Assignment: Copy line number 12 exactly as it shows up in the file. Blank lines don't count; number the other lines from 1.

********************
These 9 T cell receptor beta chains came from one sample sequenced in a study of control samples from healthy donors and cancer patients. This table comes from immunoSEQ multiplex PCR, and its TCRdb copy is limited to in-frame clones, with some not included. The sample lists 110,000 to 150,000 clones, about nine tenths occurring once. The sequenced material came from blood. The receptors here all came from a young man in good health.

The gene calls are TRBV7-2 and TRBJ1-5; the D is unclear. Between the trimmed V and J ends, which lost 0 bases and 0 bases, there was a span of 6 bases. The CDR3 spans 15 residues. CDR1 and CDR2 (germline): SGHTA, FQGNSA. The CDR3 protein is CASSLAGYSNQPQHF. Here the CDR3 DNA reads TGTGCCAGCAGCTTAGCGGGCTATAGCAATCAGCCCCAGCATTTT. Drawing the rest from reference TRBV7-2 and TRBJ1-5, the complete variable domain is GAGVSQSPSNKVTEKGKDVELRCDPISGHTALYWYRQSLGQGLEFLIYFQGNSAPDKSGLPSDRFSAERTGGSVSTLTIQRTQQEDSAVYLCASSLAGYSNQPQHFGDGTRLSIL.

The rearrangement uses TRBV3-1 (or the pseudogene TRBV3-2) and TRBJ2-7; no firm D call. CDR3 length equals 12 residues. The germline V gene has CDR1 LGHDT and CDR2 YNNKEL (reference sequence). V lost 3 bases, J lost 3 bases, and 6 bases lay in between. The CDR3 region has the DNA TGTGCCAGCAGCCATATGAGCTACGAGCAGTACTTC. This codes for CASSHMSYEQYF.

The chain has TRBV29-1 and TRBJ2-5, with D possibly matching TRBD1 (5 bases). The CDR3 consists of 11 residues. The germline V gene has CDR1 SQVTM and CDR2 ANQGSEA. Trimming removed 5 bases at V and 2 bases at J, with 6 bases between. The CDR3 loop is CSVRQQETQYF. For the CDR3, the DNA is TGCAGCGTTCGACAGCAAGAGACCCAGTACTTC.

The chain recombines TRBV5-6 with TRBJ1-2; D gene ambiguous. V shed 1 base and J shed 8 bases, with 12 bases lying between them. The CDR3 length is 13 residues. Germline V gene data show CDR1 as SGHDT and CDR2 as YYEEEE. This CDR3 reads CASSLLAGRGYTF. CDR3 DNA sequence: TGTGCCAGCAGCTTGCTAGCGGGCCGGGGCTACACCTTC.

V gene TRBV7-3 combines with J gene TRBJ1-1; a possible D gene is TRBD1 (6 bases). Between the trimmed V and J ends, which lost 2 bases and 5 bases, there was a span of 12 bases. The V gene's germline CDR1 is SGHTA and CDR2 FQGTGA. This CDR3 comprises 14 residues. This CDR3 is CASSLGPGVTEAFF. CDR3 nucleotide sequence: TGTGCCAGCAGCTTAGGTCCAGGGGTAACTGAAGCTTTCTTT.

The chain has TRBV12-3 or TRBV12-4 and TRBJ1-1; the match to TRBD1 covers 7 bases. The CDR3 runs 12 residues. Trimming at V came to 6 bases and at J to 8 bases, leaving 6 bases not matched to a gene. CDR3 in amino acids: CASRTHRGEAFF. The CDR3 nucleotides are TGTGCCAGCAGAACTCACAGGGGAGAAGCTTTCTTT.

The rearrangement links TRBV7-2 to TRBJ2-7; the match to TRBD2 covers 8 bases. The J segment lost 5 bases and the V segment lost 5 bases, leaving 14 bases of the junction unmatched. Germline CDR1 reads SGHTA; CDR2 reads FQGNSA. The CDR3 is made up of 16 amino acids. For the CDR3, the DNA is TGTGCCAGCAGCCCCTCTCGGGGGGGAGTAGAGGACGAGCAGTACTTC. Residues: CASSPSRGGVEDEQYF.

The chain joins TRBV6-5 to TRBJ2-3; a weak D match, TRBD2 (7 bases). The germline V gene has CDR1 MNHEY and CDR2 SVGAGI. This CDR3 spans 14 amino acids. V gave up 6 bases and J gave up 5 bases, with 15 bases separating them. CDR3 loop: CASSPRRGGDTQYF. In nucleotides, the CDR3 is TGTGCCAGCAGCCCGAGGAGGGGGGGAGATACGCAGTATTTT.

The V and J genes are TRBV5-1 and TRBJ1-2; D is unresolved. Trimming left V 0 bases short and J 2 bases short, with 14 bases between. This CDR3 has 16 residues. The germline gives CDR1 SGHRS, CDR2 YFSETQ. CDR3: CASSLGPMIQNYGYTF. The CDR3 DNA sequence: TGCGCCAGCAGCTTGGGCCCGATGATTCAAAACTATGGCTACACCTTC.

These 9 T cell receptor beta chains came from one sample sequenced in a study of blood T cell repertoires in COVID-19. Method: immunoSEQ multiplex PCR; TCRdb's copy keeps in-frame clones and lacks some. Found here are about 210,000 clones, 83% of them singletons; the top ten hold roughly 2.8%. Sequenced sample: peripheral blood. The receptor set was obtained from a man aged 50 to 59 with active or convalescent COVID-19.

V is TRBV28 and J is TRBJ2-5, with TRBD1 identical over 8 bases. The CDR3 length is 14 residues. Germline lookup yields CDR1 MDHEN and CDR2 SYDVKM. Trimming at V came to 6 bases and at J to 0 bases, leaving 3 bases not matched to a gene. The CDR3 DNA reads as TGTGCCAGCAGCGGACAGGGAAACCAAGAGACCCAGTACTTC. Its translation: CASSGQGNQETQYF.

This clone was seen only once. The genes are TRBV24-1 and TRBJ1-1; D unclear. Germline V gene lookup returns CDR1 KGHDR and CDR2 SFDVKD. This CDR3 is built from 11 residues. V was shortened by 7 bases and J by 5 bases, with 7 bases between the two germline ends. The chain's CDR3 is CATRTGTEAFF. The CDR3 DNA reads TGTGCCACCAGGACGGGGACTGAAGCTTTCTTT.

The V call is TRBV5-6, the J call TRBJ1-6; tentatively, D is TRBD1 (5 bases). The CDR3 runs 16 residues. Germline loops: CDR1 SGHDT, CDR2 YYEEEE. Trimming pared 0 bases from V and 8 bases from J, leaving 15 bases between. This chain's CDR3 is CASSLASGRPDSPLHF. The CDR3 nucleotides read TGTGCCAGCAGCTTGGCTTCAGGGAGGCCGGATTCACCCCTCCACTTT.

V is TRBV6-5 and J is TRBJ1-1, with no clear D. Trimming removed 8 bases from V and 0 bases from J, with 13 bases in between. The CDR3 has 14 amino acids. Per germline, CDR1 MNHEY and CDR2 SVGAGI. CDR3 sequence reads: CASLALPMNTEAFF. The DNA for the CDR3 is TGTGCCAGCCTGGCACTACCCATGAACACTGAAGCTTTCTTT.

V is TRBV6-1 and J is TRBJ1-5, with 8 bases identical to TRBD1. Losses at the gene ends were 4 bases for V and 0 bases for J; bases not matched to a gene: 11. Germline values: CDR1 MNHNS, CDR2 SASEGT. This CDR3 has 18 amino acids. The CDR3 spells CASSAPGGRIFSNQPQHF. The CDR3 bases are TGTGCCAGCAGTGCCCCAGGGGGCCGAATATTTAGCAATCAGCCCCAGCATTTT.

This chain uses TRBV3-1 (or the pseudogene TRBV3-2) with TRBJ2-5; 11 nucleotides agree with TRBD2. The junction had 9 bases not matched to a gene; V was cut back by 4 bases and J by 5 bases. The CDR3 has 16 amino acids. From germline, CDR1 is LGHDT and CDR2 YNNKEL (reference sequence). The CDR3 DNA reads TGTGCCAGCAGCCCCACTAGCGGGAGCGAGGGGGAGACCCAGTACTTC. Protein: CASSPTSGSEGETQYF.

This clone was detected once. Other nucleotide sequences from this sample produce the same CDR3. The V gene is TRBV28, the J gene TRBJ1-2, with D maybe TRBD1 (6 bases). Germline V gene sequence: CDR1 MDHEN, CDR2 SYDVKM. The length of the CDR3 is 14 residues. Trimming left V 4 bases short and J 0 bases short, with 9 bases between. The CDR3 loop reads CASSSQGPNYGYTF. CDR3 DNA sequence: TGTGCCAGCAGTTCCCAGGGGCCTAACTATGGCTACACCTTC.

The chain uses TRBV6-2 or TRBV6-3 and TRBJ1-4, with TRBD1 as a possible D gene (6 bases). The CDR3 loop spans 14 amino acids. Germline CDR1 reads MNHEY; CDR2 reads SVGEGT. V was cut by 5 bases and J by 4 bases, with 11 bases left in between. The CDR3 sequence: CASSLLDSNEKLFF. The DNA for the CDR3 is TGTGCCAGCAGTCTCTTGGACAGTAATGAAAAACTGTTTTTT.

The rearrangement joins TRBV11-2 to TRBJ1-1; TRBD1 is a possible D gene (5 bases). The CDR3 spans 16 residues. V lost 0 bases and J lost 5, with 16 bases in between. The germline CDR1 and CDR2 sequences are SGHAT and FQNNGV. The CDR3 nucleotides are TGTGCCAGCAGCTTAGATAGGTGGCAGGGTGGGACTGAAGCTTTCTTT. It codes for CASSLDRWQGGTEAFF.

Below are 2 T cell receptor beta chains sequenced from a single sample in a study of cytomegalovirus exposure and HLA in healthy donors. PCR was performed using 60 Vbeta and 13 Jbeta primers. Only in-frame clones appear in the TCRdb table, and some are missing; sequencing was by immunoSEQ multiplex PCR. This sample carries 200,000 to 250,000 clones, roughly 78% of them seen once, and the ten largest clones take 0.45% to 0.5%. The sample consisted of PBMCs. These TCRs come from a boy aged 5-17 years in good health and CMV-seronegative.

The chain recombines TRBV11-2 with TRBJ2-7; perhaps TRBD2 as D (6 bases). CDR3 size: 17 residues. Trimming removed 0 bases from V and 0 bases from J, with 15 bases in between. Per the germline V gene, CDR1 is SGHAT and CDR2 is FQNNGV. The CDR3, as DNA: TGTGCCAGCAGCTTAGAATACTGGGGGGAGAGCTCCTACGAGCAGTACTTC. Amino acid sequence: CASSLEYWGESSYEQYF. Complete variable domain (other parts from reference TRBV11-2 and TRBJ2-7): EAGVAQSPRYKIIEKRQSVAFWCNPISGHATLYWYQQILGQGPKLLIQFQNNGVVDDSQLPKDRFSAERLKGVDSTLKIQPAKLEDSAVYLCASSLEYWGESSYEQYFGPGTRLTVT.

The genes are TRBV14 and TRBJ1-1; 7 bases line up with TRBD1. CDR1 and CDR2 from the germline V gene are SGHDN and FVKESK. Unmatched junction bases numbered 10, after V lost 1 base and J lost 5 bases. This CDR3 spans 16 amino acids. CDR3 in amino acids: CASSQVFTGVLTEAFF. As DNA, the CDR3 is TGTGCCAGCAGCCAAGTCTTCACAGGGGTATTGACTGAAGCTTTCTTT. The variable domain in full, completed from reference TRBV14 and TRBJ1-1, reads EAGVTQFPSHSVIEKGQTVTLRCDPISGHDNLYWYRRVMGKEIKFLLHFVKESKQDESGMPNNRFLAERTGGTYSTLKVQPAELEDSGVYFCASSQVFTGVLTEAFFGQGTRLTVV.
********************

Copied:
V is TRBV28 and J is TRBJ2-5, with TRBD1 identical over 8 bases. The CDR3 length is 14 residues. Germline lookup yields CDR1 MDHEN and CDR2 SYDVKM. Trimming at V came to 6 bases and at J to 0 bases, leaving 3 bases not matched to a gene. The CDR3 DNA reads as TGTGCCAGCAGCGGACAGGGAAACCAAGAGACCCAGTACTTC. Its translation: CASSGQGNQETQYF.